How to start an online business for $100

Is now the right moment to put your long-lingering business idea into practice?

Today's economy isn't doing anyone any favors, and if you're one of the unfortunate folks to have been served a layoff notice, you might be facing a long haul when it comes to searching for another job. Is now the right moment to put your long-lingering business idea into practice? While times may be tight for many larger enterprises, in many cases smaller, more-nimble companies are better able to withstand market uncertainty and weather downturns.

The best way to stick it to The Man? Start working for yourself by founding your own company. Working for yourself has some serious and obvious advantages over job hunting. Not only do you determine your own hours and decide where you set up your office, but you keep all the profits too.

Starting your own business doesn't have to mean spending thousands of dollars on setup costs before you ever open your doors. Don't get suckered into spending loads of money on services that you don't need or that have far cheaper alternatives. Seriously: With $100, you can obtain everything you require to start just about any business online, with only minimal need to get up from your desk. Here's how to do it.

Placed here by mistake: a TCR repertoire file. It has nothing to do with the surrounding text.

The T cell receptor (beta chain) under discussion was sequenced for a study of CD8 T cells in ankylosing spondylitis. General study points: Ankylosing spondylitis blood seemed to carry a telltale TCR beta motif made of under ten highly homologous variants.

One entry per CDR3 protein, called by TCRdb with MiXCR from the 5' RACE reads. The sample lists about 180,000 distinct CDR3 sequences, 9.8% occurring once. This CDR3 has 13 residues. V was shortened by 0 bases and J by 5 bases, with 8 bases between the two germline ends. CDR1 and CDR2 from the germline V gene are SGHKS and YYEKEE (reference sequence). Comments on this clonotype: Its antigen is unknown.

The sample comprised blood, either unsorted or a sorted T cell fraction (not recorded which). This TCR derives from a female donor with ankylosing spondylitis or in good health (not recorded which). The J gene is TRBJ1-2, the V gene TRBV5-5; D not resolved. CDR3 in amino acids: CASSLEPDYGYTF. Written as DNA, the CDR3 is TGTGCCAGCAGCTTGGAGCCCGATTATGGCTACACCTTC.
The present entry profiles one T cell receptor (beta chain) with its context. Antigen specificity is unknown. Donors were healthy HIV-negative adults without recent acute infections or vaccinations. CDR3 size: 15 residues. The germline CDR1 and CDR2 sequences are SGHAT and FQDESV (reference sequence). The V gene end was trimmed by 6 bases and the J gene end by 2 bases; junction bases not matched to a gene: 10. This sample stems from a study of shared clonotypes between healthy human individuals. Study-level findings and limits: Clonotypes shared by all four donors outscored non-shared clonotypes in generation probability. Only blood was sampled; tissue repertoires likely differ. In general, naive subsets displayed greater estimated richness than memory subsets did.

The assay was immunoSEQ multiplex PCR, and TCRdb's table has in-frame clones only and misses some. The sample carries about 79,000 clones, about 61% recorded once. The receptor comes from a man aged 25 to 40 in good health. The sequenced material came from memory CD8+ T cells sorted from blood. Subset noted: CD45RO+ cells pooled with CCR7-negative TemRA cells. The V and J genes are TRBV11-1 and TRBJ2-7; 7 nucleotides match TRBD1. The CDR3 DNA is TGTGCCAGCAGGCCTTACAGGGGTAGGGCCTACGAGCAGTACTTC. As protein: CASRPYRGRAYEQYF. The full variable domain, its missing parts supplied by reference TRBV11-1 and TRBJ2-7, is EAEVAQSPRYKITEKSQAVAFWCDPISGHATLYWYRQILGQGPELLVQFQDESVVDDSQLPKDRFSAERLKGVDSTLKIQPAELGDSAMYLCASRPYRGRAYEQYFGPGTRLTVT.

Find an Affordable Web Host

The Web site for your new business has to reside somewhere. How do you pick a Web host that won't leave you high and dry?

Most hosting plans for small companies offer similar features: basically unlimited storage space, support for common databases and publishing systems, and anywhere from a few gigabytes to 2 terabytes of data transfer per month. Expect to pay between $US5 and $15 a month for the service, with a one- or two-year up-front contract.

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How to pick one from the dozens out there? Look for reviews from recent users, with a particular focus on how quickly the host resolves problems and how often the service goes down. If you expect sudden, big influxes of traffic due to promotions or Digg-like flooding, you'll want to ensure that the host can handle it. Ask about these issues if the company doesn't have written policies.

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Christopher Null

PC World (US online)

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